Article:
Friday, January 13, 2012

LAST OF THE BOHEMIANS


So Fenway: Last of the Bohemians, is set to be published online by Indie Theatre Now.

And I dig that.  As soon as it's up, I'll put the link up here.  Of course, you already can go there and buy Last Call, Muse of Fire, Burning the Old man, and Some Unfortunate Hour- all for less than a buck fifty.  

Anyway, below are my author's notes for Fenway.  No doubt, there are names missing that I will add as soon as I get them. 



AUTHOR’S NOTES – The inspiration to write Fenway came on the night that George W. Bush got re-elected.  I was at The Magician, a bar on the Lower East Side of NYC, watching the returns with some friends, and I wondered what happened to all those people from the 1960’s who were supposed to change the world?  Where were those lost idealists and protesters? It seemed like they had all vanished, died, or sold out.  I started to think about how liberalism had seemed to be on the decline in America since about 1980, when Reagan got elected, and how hippies were now pretty much a joke, a mostly forgotten stereotype.  And somehow, I got to thinking about Uncle Vanya.
I have loved the play Uncle Vanya ever since I saw a production of it done at The Western Stage of Salinas directed by my friend Jon Selover.  It’s so funny and sad and pertinent. I remember watching Julian Lopez-Morillas as Astrov in Act Three going on about the shrinking forests and thinking maybe the speech was an insert, penned by a modern writer.  But no, turns out old Anton was an environmentalist.  This particular production was brilliant- fast and furious and thought provoking- not unusual for that theatre company.  If there was one part of the play that I didn’t completely relate to, it was how Vanya was so mad at Serebryakov.  I got that Vanya was in love with the professor’s wife- but there was a deeper sense of betrayal at the professor.  I don’t know if it was that version of the script (Mamet’s), or where I was in my life at the time, but it just didn’t quite click for me.  But then, watching George W. Bush on the screen, it clicked.  Serebryakov was a sell-out, the equivalent of all those people from the 1960’s who had once stood for peace, love and understanding but had decided to instead become staunch defenders of the status quo.  And I could see in my mind’s eye Uncle Vanya set in the 1980’s, during the Reagan Revolution, on an old hippie commune.  Astrov could be a Greenpeace type who works at a methadone clinic, Vanya a burnt out ex-hippie, and Serebyrakov a former radical turned conservative.  Often, when I get an idea for a play, it’s like that.  I see the whole world, and several of it’s characters.  I don’t sleep much, and become sort of annoying to people, as all I can talk about for weeks is the story.  I wrote the first draft quickly.  I would have friends over to read scenes as they were being written- including Jack Halpin, Christine Goodman, Heather McAllister, and Tim McCracken.  I told Tim Errickson about the idea.  He had directed a production of Vanya at Expanded Arts in which I played Astrov, and I knew he would dig it.  He did, and soon there was a reading as part of Boomerang Theatre’s First Flight, and it felt pretty groovy.  Re-writes were done, and another reading/lab was done up at Lincoln Center, using the talents many fine actors, including Julie Congress and Dan O’Neill.   The next draft was given a reading by BeaconNY Productions, and used such talented wonders as Christopher Grabowski, Tara Falk, and Diane Buglewics Foote.   One of the great joys of writing plays is all the talented artists you get to work with- each with a unique perspective that adds to the soul of the show.  I wrote and re-wrote, and the wrote some more.  Many rewrites- with so much help from Lisa that she became co-author- and it was ready for a full production, which happened in the fall of 2006 as a co-production between the Boomerang Theatre Company and Impetuous Theatre Group, with Jack Halpin, Carrie Brewer,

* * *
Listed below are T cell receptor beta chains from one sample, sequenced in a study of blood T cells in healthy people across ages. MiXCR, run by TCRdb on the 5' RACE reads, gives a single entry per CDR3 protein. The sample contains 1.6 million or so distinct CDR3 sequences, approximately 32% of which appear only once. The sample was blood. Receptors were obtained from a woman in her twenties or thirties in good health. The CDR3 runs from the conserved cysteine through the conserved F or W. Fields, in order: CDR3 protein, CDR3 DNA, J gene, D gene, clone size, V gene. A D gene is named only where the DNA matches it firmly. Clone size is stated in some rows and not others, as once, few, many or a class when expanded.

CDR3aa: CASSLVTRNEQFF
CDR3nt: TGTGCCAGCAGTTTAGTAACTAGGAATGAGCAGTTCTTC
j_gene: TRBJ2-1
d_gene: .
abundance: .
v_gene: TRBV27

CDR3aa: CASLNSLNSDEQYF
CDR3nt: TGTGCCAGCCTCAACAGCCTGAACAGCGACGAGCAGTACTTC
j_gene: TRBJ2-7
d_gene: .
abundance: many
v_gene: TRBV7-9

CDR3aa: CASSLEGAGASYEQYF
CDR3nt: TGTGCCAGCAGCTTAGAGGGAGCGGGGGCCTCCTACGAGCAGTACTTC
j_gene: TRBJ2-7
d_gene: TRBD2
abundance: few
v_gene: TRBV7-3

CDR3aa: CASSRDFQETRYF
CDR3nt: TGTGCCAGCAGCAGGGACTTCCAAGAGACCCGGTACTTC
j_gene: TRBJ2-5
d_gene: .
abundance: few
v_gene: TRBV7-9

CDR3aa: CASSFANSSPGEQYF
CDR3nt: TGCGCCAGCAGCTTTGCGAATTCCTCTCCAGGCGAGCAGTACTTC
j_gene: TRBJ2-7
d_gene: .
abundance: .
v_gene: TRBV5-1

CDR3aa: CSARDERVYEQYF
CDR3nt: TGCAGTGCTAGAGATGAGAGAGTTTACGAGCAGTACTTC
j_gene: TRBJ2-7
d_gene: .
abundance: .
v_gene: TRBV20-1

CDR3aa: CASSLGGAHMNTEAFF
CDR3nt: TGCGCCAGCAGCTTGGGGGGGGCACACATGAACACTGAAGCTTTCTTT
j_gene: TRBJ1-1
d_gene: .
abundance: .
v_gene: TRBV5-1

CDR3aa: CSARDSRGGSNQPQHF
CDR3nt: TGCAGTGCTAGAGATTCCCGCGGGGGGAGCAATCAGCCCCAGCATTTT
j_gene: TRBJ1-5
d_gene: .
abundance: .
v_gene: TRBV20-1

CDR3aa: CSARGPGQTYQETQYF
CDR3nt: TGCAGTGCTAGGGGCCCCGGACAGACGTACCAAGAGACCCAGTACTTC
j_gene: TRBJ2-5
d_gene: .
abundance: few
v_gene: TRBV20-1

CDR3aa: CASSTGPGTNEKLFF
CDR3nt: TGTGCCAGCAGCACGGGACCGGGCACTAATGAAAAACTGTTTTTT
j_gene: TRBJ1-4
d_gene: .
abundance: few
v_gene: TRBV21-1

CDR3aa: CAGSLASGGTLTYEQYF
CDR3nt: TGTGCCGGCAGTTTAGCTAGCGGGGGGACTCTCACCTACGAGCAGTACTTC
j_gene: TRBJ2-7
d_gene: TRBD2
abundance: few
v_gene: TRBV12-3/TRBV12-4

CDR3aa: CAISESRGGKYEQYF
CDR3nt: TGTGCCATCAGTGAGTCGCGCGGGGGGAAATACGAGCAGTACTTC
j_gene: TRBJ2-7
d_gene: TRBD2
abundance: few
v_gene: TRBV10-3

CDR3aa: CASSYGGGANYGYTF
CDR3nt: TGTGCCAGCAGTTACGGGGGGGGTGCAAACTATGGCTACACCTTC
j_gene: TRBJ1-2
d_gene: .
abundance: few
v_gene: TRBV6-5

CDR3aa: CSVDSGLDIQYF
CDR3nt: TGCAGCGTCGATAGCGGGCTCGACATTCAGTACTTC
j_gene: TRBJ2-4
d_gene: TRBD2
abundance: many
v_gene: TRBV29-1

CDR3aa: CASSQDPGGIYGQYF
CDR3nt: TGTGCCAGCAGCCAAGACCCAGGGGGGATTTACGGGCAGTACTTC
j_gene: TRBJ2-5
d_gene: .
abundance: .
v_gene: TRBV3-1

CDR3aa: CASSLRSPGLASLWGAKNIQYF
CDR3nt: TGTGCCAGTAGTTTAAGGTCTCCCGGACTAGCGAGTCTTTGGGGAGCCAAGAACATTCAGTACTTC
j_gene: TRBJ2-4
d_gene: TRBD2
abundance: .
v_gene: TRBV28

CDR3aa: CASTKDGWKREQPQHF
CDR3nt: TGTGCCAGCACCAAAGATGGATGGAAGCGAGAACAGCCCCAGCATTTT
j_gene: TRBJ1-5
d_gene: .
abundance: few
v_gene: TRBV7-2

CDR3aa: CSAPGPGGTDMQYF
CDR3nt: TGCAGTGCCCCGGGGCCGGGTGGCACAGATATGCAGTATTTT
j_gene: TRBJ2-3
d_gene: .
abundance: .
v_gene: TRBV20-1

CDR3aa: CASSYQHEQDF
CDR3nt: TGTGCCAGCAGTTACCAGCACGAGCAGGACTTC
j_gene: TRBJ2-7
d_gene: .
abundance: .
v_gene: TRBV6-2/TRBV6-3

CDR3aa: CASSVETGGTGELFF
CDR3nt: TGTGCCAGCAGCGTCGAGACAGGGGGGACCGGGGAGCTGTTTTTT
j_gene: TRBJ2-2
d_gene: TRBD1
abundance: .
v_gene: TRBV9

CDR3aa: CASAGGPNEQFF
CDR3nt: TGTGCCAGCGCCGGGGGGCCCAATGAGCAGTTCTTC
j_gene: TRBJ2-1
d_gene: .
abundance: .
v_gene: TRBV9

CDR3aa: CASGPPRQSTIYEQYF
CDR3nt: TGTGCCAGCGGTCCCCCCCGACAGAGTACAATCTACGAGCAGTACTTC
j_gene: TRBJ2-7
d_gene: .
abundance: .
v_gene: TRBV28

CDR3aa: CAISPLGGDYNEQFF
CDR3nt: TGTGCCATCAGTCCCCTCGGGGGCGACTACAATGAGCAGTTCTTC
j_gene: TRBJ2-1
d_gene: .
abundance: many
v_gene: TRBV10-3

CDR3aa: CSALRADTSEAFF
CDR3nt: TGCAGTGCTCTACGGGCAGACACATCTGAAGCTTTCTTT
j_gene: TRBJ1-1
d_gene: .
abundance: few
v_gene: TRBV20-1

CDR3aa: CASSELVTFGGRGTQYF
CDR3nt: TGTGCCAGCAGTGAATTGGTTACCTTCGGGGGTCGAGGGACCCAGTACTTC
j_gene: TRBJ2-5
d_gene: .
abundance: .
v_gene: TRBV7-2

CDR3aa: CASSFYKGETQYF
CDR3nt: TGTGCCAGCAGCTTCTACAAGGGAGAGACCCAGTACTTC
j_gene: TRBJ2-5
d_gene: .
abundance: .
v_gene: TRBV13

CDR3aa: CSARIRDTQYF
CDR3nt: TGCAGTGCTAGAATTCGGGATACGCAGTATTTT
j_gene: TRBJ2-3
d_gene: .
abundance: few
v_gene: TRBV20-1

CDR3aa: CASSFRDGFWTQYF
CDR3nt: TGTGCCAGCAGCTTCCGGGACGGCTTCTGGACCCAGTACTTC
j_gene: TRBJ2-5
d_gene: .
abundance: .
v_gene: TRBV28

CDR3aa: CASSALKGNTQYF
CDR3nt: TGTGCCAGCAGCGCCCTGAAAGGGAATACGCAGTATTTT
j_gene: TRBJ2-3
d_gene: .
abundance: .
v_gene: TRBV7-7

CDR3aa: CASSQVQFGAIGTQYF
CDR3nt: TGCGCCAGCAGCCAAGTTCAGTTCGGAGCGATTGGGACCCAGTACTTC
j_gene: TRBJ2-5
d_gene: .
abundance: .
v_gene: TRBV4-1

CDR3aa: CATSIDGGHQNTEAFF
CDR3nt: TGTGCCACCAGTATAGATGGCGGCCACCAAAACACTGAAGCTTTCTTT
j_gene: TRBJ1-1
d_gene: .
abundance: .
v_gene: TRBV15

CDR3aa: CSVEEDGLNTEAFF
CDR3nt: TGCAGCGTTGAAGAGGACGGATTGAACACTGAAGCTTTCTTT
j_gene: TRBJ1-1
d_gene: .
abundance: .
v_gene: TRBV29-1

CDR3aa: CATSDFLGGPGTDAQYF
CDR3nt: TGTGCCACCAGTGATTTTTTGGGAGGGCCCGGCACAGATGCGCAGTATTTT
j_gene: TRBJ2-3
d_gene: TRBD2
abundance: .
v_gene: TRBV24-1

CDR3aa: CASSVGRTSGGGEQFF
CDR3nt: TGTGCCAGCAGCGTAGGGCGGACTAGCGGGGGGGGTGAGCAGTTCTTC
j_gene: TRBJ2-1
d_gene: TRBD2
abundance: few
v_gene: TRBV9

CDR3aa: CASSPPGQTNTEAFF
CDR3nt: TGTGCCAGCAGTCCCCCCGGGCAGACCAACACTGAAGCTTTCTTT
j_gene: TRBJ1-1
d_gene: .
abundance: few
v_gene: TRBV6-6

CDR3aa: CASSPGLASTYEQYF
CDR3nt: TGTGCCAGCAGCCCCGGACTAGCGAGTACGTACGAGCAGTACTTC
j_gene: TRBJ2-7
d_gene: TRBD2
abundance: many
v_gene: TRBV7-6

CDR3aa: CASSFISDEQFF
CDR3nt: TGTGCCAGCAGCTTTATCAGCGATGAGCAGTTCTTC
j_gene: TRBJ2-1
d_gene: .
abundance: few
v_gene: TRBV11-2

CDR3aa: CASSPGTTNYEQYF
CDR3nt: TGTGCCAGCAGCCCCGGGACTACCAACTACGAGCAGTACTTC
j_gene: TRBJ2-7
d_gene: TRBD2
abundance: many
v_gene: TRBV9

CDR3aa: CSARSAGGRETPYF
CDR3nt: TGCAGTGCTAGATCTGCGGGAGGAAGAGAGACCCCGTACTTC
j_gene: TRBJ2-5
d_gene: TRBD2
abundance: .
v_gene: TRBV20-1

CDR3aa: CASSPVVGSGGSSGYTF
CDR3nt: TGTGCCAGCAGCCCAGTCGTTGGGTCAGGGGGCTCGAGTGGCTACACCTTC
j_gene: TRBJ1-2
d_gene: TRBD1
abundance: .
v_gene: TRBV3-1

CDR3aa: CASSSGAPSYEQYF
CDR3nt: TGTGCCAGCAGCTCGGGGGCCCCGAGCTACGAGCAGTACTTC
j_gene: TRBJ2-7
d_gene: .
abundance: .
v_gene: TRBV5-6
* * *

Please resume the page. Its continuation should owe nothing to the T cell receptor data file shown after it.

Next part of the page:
Reyna de Courcy,
Margaret A. Flanagan,James David Jackson,
Tom Knutson,
Paul Navarra and was directed by Tim Errickson.
In 2009, there was a workshop reading of the play at the Oregon Shakespeare Festival, in their Black Swan Lab run by Lue Morgan Douthit with a cast that included Gregory Lingington, Richard Howard, Jeffrey King, Derrick Lee Weeden, Terri McMahon, Vilma Silva, Catherine E. Coulson, Miriam A. Laube, Ryan Anderson and Tyrone Wilson.  In early 2010, a reading was given by the Seattle Playwrights Collective directed by Dan Tarker with Alysha Curry, Gene Thorkidsen, Sherry Narens, Gary Estrada, Griffith Kadiner, Dolores Rodgers, and Richard Hawkin.   Several re-writes came about from those two readings, and the version you have is the latest draft, based on all three productions/workshops.


I would encourage people doing this play to seek the comedy as much as possible.  And look up all the songs they mention in the script.  In this day of the interne, Youtube and Google, it is inexcusable to not research all references in a play. 
Enjoy! 

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